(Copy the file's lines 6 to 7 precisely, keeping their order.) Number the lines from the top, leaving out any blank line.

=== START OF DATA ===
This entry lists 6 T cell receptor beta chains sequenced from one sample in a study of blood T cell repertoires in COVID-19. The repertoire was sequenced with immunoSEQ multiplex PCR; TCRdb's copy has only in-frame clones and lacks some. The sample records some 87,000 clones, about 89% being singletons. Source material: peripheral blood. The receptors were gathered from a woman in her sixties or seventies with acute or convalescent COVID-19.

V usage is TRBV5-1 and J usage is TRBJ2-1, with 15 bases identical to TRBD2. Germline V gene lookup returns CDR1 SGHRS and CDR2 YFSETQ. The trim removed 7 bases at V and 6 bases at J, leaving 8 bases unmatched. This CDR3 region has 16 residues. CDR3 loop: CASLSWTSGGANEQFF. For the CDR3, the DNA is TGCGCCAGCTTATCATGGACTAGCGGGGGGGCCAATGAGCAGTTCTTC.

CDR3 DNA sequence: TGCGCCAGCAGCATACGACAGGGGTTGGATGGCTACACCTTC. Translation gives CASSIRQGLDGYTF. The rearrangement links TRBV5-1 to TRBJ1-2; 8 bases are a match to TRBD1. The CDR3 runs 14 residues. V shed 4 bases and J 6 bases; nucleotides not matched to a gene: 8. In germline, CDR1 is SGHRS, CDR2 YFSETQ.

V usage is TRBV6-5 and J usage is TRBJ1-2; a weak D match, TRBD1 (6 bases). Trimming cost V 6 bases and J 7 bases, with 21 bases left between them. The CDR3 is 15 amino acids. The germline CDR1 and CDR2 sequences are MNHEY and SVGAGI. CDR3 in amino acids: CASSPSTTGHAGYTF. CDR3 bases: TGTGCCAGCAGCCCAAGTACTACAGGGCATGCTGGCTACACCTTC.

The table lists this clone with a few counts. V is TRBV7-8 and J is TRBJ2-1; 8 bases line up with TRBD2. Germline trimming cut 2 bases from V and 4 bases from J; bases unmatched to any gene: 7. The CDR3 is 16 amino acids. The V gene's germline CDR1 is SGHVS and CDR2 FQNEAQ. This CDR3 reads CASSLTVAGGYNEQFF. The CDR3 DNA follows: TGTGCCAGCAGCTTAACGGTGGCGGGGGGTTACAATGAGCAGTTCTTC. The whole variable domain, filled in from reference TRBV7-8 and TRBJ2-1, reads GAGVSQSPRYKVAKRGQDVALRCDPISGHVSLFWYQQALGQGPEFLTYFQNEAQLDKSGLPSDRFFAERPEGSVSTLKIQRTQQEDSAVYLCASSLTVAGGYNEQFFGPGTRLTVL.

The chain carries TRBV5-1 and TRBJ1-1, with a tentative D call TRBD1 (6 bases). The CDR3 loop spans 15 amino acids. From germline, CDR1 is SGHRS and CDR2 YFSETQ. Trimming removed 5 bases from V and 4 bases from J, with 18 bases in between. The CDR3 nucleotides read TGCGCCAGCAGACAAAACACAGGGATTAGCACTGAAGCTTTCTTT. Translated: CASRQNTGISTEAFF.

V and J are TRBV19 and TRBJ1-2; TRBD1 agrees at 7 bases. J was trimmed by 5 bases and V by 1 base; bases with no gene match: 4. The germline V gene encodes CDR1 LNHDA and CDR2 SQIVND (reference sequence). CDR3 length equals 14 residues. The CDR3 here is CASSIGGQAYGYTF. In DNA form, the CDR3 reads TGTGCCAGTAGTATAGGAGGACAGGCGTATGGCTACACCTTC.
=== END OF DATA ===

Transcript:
The chain carries TRBV5-1 and TRBJ1-1, with a tentative D call TRBD1 (6 bases). The CDR3 loop spans 15 amino acids. From germline, CDR1 is SGHRS and CDR2 YFSETQ. Trimming removed 5 bases from V and 4 bases from J, with 18 bases in between. The CDR3 nucleotides read TGCGCCAGCAGACAAAACACAGGGATTAGCACTGAAGCTTTCTTT. Translated: CASRQNTGISTEAFF.

V and J are TRBV19 and TRBJ1-2; TRBD1 agrees at 7 bases. J was trimmed by 5 bases and V by 1 base; bases with no gene match: 4. The germline V gene encodes CDR1 LNHDA and CDR2 SQIVND (reference sequence). CDR3 length equals 14 residues. The CDR3 here is CASSIGGQAYGYTF. In DNA form, the CDR3 reads TGTGCCAGTAGTATAGGAGGACAGGCGTATGGCTACACCTTC.